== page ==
"Margin Call" is one of the best movies of 2011.
It's also the movie anyone might need to see who wants to make solid sense of the thus-far less-than-focused aims of the sudden Occupy Wall Street eruption and its national and international brethren.
And if all of that hasn't been phrased as simply or declaratively enough try this: see it, see it, see it. It's the best news for both the present and the future of American movies I've seen all year.
Why? Its writer/director J.C. Chandor looks like a fellow still paying off student loans. At 37, he's a virtual unknown making his feature film debut. One of the film's executive producers is 34-year-old co-star Zachary Quinto -- famous, thus far, for playing the young Vulcan know-it-all Spock for J.J. Abrams' young "Star Trek" fantasy.
The people behind this movie aren't grizzled vets occupying a cracklingly written movie in angry stylistic preservation mode, they're young people making an angry but well-contained movie about the society they're expected to inherit and live in. Bravo to them all.
The cast is replete with veterans, no doubt, in a quiet fury at the giant 2008 Wall Street calamity that resulted from sub-prime mortgages becoming worthless commodities.
How good is this cast? Try this: Quinto, Kevin Spacey, Jeremy Irons, Paul Bettany (in his best performance yet), Demi Moore, Simon Baker, Stanley Tucci, Ashley Williams, Penn Badgley and Mary McDonnell. That is enough acting horsepower for four ordinary movies. It's so full that performers as good as McDonnell and Williams are almost thrown away in walk-on roles.
So think of a giant Wall Street firm like the fabled Goldman Sachs. "Margin Call" is about what happens inside such a mover and shaker of the American economy at the exact moment when a relatively marginal mid-level veteran in "risk management" discovers that the whole zillion-dollar corporate edifice may be built on sand and is about to topple off a cliff.
He's played by Tucci. He's got all but one small piece of the financial puzzle figured out.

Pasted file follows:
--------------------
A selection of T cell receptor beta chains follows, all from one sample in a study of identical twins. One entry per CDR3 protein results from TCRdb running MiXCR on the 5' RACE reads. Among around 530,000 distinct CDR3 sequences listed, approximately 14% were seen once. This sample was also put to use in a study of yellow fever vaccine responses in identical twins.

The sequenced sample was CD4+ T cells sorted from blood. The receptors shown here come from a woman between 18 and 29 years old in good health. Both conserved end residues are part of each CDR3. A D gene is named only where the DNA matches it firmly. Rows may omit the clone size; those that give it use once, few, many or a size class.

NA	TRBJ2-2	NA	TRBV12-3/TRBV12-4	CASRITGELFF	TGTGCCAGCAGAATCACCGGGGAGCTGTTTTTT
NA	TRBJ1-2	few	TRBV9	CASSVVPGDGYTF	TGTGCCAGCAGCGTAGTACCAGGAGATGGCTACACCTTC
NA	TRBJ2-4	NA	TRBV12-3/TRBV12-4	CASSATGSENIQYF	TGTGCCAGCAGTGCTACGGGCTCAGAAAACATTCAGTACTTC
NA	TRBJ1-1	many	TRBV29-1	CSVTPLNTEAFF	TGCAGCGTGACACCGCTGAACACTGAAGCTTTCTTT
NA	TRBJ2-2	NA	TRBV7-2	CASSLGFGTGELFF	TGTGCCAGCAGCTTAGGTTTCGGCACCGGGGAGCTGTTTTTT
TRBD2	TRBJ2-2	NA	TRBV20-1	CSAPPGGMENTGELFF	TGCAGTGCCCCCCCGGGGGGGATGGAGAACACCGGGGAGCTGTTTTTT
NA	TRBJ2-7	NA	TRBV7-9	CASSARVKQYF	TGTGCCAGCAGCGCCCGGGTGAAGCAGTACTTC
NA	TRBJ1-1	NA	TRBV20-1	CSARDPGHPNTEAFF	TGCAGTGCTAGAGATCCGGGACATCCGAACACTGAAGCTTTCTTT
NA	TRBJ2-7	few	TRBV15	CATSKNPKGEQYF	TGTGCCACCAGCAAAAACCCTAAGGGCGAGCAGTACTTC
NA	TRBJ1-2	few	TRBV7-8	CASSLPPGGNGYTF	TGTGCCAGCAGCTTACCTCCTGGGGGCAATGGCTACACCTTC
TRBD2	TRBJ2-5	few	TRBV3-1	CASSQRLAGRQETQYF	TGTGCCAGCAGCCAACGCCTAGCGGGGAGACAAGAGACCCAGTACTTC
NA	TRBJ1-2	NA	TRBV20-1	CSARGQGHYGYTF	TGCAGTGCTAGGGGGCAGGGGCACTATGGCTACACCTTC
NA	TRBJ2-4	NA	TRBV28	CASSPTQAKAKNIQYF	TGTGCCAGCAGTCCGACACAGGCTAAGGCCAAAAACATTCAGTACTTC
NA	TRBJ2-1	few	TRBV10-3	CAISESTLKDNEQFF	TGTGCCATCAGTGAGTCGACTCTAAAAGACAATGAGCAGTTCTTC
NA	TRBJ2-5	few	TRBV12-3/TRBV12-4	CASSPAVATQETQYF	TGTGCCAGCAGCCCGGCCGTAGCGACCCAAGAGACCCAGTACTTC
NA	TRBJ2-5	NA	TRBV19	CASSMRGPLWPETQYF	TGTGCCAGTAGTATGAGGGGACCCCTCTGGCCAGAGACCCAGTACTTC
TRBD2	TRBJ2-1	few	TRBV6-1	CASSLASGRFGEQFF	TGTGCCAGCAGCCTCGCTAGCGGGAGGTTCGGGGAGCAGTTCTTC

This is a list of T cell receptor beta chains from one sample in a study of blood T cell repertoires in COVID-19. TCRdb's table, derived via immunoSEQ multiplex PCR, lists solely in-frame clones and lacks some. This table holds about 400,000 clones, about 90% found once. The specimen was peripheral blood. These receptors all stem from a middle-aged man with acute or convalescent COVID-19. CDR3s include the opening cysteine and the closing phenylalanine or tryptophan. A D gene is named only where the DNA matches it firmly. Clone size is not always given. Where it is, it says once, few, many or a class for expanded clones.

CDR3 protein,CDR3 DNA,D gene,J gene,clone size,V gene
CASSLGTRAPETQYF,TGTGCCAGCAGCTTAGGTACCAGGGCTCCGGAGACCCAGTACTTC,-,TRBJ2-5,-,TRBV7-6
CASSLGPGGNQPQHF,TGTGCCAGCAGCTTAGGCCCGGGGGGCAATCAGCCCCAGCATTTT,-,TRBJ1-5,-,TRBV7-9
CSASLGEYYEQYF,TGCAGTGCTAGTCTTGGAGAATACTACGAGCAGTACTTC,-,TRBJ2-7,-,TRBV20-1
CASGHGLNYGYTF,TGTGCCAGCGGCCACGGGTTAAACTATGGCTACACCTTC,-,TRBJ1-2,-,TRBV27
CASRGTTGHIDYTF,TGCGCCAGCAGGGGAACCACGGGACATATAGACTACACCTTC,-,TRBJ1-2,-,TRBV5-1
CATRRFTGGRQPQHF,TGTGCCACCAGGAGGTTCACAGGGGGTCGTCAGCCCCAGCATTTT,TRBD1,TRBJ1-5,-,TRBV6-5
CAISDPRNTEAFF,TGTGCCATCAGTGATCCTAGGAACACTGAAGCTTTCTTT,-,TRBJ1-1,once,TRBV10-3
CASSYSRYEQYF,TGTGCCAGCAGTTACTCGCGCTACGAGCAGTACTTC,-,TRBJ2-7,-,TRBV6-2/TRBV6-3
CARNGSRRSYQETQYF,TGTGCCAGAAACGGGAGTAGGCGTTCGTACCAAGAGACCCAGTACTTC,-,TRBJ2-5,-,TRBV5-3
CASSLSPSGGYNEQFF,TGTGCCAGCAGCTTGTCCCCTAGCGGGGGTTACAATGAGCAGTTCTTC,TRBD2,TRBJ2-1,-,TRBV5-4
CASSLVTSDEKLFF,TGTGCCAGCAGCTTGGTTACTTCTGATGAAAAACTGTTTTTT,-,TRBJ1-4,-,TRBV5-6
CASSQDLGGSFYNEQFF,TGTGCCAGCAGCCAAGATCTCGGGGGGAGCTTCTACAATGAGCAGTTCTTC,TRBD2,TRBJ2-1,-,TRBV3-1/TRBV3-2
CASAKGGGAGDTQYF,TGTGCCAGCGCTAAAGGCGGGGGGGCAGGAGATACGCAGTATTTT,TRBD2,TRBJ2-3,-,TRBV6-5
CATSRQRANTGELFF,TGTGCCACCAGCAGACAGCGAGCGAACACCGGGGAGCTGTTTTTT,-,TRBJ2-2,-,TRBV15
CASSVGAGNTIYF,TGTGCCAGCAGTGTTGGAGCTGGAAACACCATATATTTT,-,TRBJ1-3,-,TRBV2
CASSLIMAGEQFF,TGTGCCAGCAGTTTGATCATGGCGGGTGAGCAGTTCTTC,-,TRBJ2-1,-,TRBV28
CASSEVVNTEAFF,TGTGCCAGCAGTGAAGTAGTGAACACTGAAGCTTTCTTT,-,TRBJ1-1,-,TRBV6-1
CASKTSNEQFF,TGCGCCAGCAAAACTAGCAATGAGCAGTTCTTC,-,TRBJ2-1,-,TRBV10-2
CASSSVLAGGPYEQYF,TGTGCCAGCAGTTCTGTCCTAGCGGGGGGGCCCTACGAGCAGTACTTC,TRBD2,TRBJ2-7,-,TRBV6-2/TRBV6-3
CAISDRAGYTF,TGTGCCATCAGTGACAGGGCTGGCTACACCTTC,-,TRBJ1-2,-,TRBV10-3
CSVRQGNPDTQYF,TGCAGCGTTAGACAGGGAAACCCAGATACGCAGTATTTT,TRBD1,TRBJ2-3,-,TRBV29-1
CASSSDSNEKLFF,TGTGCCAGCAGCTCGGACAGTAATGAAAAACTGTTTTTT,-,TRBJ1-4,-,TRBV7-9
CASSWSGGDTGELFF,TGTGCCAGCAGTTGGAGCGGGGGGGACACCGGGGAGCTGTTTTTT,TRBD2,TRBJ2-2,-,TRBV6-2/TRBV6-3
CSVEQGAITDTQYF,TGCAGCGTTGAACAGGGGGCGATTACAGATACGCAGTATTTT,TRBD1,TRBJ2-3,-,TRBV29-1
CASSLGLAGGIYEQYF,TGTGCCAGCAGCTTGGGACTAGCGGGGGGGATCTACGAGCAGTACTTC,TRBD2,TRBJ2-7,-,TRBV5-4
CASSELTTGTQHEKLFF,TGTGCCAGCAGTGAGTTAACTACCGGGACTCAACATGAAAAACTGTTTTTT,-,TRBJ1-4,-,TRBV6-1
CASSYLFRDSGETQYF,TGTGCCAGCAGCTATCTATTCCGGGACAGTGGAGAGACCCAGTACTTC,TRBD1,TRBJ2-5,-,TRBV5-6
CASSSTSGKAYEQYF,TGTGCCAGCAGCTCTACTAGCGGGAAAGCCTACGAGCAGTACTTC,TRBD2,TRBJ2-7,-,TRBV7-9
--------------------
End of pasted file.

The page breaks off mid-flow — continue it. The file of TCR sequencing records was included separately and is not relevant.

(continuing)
The trouble is that the culture of the firm itself so virulently prefers finances over humanity that workers were long ago judged to be incidental annoyances and infinitely dispensable at a moment's notice. So now in the anti-worker climate that the major business schools seem to have given us through their MBA programs, the key guy in the whole business has, after 19 years, just been told to clear his belongings from his office and not let the door hit his unwanted butt on the way out.
The Wall Street fairyland fantasy of an America full of investors, not workers, would be lovely, but the ethic of this firm of hyperactive sharks is to make money above everything else. So what we're watching in the movie is a very long night when some ruthless but brilliant people come to terms with unloading worthless property on their own most loyal investors just so they're not caught holding the bag of offal when the whole street finds out just how much financial waste is in those bags that everyone on "the street" is selling.
It's Halloween for zillionaires. Which means, they get the treats, everyone else in America gets the tricks -- the dog dung left in flames on doorsteps. (Does the Occupy Wall Street movement begin to make a bit more sense?)
Not only, then, is this movie as prescient about national sentiment in its way as "The China Syndrome" was about actual events before Three Mile Island, it's a cerebral thriller sustained dramatically by wickedly smart underplaying of enormous power all the way through.
At one point, before the movie premiered at Sundance, an insecure Tucci (who has one of the two jaw-dropping virtuoso monologues in the movie) was actually telling people "there's no melodrama in it. There's no drama in it. That's why you may be the only people in the world to see it."
What there is in it, though, is so much credibility and so much megawatt acting talent that it is, in fact, immensely dramatic and suspenseful. You don't need to be watching squealing tires, believe me. You're watching America's ownership class at its absolute height of irresponsibility deciding what to do about its own incompetence.
It's gripping but not a pretty story. Souls are laid bare. So is harrowing soullessness. It's a better film in totality than either of Oliver Stone's "Wall Street" movies (which are unmemorable except for Michael Douglas' Gordon Gekko). It's also a better film considered as a whole than James Foley's film version of David Mamet's "Glengarry Glen Ross."
In fact, as I watched new talent Chandor hit the movies with a powerhouse cast who all know what they're doing, all I could think about was the great New York director of crackling urban dialogue in small rooms and blistering American subjects, Sidney Lumet ("12 Angry Men," "Network" and "Serpico"), who died in April.
"Margin Call" proves that, in fact, Lumet lives. His angry, smoldering, actor-loving spirit is alive and well and living in filmmakers who haven't been making movies for very long.
Celebrate. And go.
4 stars (out of 4)
STARRING: Kevin Spacey, Paul Bettany, Jeremy Irons, Zachary Quinto, Demi Moore, Stanley Tucci
DIRECTOR: J.C. Chandor
RUNNING TIME: 108 minutes
RATING: R for language
THE LOWDOWN: A big Wall Street firm foresees 2008's financial earthquake when it discovers its holdings are worthless so it decides to offload them on loyal customers.